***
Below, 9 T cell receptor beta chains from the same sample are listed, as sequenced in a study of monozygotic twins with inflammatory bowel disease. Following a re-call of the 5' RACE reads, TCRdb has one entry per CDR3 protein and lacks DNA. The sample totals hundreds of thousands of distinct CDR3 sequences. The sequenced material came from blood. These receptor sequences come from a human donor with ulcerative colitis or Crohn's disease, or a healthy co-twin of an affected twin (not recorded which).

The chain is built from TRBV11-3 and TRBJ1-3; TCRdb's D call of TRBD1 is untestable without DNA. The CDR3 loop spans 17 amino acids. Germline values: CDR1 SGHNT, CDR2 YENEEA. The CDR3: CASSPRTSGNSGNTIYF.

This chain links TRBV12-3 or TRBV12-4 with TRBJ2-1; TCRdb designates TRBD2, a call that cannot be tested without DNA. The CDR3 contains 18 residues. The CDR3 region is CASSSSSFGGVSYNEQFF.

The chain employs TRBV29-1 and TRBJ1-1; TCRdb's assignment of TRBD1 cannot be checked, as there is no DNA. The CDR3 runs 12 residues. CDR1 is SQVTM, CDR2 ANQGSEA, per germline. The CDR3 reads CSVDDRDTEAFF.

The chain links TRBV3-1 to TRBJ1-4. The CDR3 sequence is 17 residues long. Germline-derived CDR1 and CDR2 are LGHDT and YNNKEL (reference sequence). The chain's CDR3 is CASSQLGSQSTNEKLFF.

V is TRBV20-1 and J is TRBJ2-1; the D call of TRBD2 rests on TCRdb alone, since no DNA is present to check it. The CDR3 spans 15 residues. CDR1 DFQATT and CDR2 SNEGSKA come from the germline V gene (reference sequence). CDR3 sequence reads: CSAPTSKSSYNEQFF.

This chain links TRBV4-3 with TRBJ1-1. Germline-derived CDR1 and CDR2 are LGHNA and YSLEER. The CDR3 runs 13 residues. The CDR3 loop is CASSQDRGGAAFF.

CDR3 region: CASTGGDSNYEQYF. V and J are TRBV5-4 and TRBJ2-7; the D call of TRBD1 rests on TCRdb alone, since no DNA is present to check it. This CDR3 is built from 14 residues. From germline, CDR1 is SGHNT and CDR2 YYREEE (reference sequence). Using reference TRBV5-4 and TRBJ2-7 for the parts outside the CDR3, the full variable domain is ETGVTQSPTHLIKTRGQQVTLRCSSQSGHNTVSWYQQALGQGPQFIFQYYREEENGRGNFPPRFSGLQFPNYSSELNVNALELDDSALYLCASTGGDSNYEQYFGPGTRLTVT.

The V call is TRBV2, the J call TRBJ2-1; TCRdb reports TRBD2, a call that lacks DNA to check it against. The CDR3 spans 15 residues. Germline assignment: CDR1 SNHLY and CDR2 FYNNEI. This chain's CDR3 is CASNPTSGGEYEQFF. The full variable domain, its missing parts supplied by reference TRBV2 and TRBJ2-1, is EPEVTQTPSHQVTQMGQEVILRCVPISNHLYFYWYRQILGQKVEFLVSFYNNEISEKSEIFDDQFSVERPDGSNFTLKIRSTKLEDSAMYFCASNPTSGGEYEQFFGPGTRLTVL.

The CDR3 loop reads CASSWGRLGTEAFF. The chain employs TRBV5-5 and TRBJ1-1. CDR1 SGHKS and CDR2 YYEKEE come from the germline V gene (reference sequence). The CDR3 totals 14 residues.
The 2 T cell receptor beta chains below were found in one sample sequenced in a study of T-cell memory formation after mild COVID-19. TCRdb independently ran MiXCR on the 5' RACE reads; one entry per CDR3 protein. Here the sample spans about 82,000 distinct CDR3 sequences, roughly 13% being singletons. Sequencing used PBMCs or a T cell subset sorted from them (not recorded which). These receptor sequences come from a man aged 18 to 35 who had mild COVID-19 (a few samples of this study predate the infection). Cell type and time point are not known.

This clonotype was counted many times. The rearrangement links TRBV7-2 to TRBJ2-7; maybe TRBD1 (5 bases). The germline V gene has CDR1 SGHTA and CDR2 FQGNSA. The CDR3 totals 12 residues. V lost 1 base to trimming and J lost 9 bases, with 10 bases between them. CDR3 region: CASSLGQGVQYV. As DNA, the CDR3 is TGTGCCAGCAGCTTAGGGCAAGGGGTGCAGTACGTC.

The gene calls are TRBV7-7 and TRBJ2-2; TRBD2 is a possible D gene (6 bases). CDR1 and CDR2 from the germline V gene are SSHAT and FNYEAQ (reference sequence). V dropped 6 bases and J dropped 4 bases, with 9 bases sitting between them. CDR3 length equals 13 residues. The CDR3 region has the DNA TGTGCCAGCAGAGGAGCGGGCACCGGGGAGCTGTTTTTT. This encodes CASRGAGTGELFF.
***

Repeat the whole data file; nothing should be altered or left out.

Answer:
Below, 9 T cell receptor beta chains from the same sample are listed, as sequenced in a study of monozygotic twins with inflammatory bowel disease. Following a re-call of the 5' RACE reads, TCRdb has one entry per CDR3 protein and lacks DNA. The sample totals hundreds of thousands of distinct CDR3 sequences. The sequenced material came from blood. These receptor sequences come from a human donor with ulcerative colitis or Crohn's disease, or a healthy co-twin of an affected twin (not recorded which).

The chain is built from TRBV11-3 and TRBJ1-3; TCRdb's D call of TRBD1 is untestable without DNA. The CDR3 loop spans 17 amino acids. Germline values: CDR1 SGHNT, CDR2 YENEEA. The CDR3: CASSPRTSGNSGNTIYF.

This chain links TRBV12-3 or TRBV12-4 with TRBJ2-1; TCRdb designates TRBD2, a call that cannot be tested without DNA. The CDR3 contains 18 residues. The CDR3 region is CASSSSSFGGVSYNEQFF.

The chain employs TRBV29-1 and TRBJ1-1; TCRdb's assignment of TRBD1 cannot be checked, as there is no DNA. The CDR3 runs 12 residues. CDR1 is SQVTM, CDR2 ANQGSEA, per germline. The CDR3 reads CSVDDRDTEAFF.

The chain links TRBV3-1 to TRBJ1-4. The CDR3 sequence is 17 residues long. Germline-derived CDR1 and CDR2 are LGHDT and YNNKEL (reference sequence). The chain's CDR3 is CASSQLGSQSTNEKLFF.

V is TRBV20-1 and J is TRBJ2-1; the D call of TRBD2 rests on TCRdb alone, since no DNA is present to check it. The CDR3 spans 15 residues. CDR1 DFQATT and CDR2 SNEGSKA come from the germline V gene (reference sequence). CDR3 sequence reads: CSAPTSKSSYNEQFF.

This chain links TRBV4-3 with TRBJ1-1. Germline-derived CDR1 and CDR2 are LGHNA and YSLEER. The CDR3 runs 13 residues. The CDR3 loop is CASSQDRGGAAFF.

CDR3 region: CASTGGDSNYEQYF. V and J are TRBV5-4 and TRBJ2-7; the D call of TRBD1 rests on TCRdb alone, since no DNA is present to check it. This CDR3 is built from 14 residues. From germline, CDR1 is SGHNT and CDR2 YYREEE (reference sequence). Using reference TRBV5-4 and TRBJ2-7 for the parts outside the CDR3, the full variable domain is ETGVTQSPTHLIKTRGQQVTLRCSSQSGHNTVSWYQQALGQGPQFIFQYYREEENGRGNFPPRFSGLQFPNYSSELNVNALELDDSALYLCASTGGDSNYEQYFGPGTRLTVT.

The V call is TRBV2, the J call TRBJ2-1; TCRdb reports TRBD2, a call that lacks DNA to check it against. The CDR3 spans 15 residues. Germline assignment: CDR1 SNHLY and CDR2 FYNNEI. This chain's CDR3 is CASNPTSGGEYEQFF. The full variable domain, its missing parts supplied by reference TRBV2 and TRBJ2-1, is EPEVTQTPSHQVTQMGQEVILRCVPISNHLYFYWYRQILGQKVEFLVSFYNNEISEKSEIFDDQFSVERPDGSNFTLKIRSTKLEDSAMYFCASNPTSGGEYEQFFGPGTRLTVL.

The CDR3 loop reads CASSWGRLGTEAFF. The chain employs TRBV5-5 and TRBJ1-1. CDR1 SGHKS and CDR2 YYEKEE come from the germline V gene (reference sequence). The CDR3 totals 14 residues.
The 2 T cell receptor beta chains below were found in one sample sequenced in a study of T-cell memory formation after mild COVID-19. TCRdb independently ran MiXCR on the 5' RACE reads; one entry per CDR3 protein. Here the sample spans about 82,000 distinct CDR3 sequences, roughly 13% being singletons. Sequencing used PBMCs or a T cell subset sorted from them (not recorded which). These receptor sequences come from a man aged 18 to 35 who had mild COVID-19 (a few samples of this study predate the infection). Cell type and time point are not known.

This clonotype was counted many times. The rearrangement links TRBV7-2 to TRBJ2-7; maybe TRBD1 (5 bases). The germline V gene has CDR1 SGHTA and CDR2 FQGNSA. The CDR3 totals 12 residues. V lost 1 base to trimming and J lost 9 bases, with 10 bases between them. CDR3 region: CASSLGQGVQYV. As DNA, the CDR3 is TGTGCCAGCAGCTTAGGGCAAGGGGTGCAGTACGTC.

The gene calls are TRBV7-7 and TRBJ2-2; TRBD2 is a possible D gene (6 bases). CDR1 and CDR2 from the germline V gene are SSHAT and FNYEAQ (reference sequence). V dropped 6 bases and J dropped 4 bases, with 9 bases sitting between them. CDR3 length equals 13 residues. The CDR3 region has the DNA TGTGCCAGCAGAGGAGCGGGCACCGGGGAGCTGTTTTTT. This encodes CASRGAGTGELFF.